The Cost of Serverless

Jordan Patterson
Jordan Patterson

GB-seconds, vCPU-seconds, invocations. These are not how we typically think about applications yet this is how serverless applications are priced. Each invocation costs a tiny fraction of a cent so it must be inexpensive, right? Maybe. But why not do a little bit of math to find out.

The Pricing Model

If you are not familiar with the pricing model for serverless functions, they are measured in GB-seconds. Essentially, for how many seconds per month are your functions executing and how much RAM are they using during that time. What confuses this further is that GB is not the smallest unit you can purchase a serverless function in. Lambda goes as low as 128MB. Seconds is also not the smallest unit that they are measured in. Execution time is always rounded up to the nearest 100ms. The Lambda free tier gives you 400,000 GB-seconds per month but that could be as many as 32 million invocations.

In case it isn't already complicated enough, you are also charged for each request made to your function. Bandwidth charges still apply. And if you plan to make your function available to the web, there are charges for API Gateway.

To take all of this into account for a cost comparison would be very complicated. So instead we are just going to look at the price of the functions themselves and compare that against the cost of running a virtual machine by itself.

Setup

We will compare Lambda against an m5-large instance on EC2 which has 2vCPUs and 8GB of RAM. Spot instances are most reflective of the behaviour of Lambda, but we will compare both Spot instances and On-Demand instances. Since EC2 is priced per hour, we will be using 730 hours to represent one month.

Spot instance pricing fluctuates but Amazon provides a graph of the history of the prices for the last three months. The higest spot price for an m5-large instance over the last three months is about $0.042/hour so that is what we will use. The On-Demand price for an m5-large instance is $0.096/hour.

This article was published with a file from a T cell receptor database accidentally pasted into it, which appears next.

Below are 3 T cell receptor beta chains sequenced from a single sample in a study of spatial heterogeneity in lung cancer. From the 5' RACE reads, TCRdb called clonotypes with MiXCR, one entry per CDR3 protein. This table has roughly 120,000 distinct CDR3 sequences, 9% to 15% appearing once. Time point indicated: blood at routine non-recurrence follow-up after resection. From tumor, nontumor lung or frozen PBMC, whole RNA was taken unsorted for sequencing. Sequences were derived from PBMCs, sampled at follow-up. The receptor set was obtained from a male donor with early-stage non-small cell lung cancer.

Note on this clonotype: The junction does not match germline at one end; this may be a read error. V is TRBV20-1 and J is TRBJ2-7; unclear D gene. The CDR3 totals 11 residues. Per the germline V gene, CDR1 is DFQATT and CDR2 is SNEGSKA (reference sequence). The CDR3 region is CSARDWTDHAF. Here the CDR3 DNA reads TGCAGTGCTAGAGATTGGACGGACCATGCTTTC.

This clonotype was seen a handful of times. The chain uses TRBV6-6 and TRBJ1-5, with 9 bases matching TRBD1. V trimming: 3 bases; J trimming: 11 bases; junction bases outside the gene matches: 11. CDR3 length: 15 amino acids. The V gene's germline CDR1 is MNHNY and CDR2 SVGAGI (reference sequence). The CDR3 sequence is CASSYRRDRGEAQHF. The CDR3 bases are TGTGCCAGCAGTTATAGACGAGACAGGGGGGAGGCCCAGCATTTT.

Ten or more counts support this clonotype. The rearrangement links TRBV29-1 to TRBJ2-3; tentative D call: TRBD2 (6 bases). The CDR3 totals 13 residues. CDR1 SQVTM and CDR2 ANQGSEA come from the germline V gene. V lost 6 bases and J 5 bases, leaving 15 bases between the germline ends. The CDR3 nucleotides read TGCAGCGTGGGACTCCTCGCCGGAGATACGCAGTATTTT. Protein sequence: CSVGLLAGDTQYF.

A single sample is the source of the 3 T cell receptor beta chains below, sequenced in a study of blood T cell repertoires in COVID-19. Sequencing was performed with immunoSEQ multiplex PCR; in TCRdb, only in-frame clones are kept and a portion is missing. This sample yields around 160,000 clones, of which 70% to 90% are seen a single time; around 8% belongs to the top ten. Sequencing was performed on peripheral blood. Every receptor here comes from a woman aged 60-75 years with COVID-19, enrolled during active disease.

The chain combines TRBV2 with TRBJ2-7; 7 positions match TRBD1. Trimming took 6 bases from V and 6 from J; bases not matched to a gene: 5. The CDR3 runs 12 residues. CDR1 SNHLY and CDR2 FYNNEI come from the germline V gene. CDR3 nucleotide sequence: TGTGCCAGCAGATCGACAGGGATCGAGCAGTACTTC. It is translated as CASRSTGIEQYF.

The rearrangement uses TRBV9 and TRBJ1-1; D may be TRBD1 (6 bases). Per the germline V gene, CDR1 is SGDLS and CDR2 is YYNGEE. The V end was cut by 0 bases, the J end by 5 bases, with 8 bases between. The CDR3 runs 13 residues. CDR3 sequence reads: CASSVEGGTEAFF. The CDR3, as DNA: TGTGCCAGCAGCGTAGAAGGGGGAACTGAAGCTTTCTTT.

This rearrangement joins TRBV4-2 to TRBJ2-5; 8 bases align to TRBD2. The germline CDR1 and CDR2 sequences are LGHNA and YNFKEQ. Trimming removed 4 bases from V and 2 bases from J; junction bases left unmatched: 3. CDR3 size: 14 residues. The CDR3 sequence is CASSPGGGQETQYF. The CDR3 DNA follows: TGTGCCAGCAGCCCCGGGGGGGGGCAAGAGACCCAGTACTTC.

Math

ServiceCost/HrTotal hoursTotal% of Lambda
m5-large On-Demand0.09673070.0820.39%
m5-large Spot0.04273030.668.92%
Lambda0.4800096*716.11**343.74100%

* To calculate the cost per hour for Lambda we take the cost per GB-second (0.000016667) x number of seconds in one hour (3600) x the number of GB (8) that we are comparing it to. The calculation looks like this: 0.000016667 x 3600 x 8 = 0.4800096. This is effectively now per 8GB-hour.

** To get the total, we have to account for the free tier. The free tier is 400,000 GB-seconds per month. To put that in terms of 8GB-hours we take the free tier (400,000) ÷ the number of GB (8) that we are comparing to ÷ the number of seconds in an hour. The calculation looks like this: 400,000 / 8 / 3600 = 13.89. This is the number of free hours. Then we subtract this from the number of hours in a month (730) to get 716.11.

What does it mean?

This means that if your Lambda functions are running more than 8.92% of the time in a month, it would be cheaper for you to run a server. That is 2 days 17 hours and 7 minutes.

I want to make it clear that I am not suggesting that a m5-large instance is cheaper for you. You still need to pick the appropriate size. If your functions are only using 2GB of RAM, then pick a smaller instance. The math still works out the same.

I also want to state that I know this is rough math. Yes, I understand that there is overhead from the OS when running an instance that means that the full amount of RAM is not available to you as well as dozens of other factors.

So what next?

Serverless functions can be a great approach, but in certain circumstances they might not be worth it. If you have a smaller project that you don't expect to get much traffic or if you don't know how to run a server, then it might make sense to try serverless. If you are in a large organization, I would bet that you already have a system administrator and even some extra server capacity already available to you.

If you are already using serverless, I would encourage you to do your own cost analysis. The situation is very similar with Google and Azure functions as well. Is it possible for you to lump some of your functions together onto one server? You might be surprised at how much money you could save.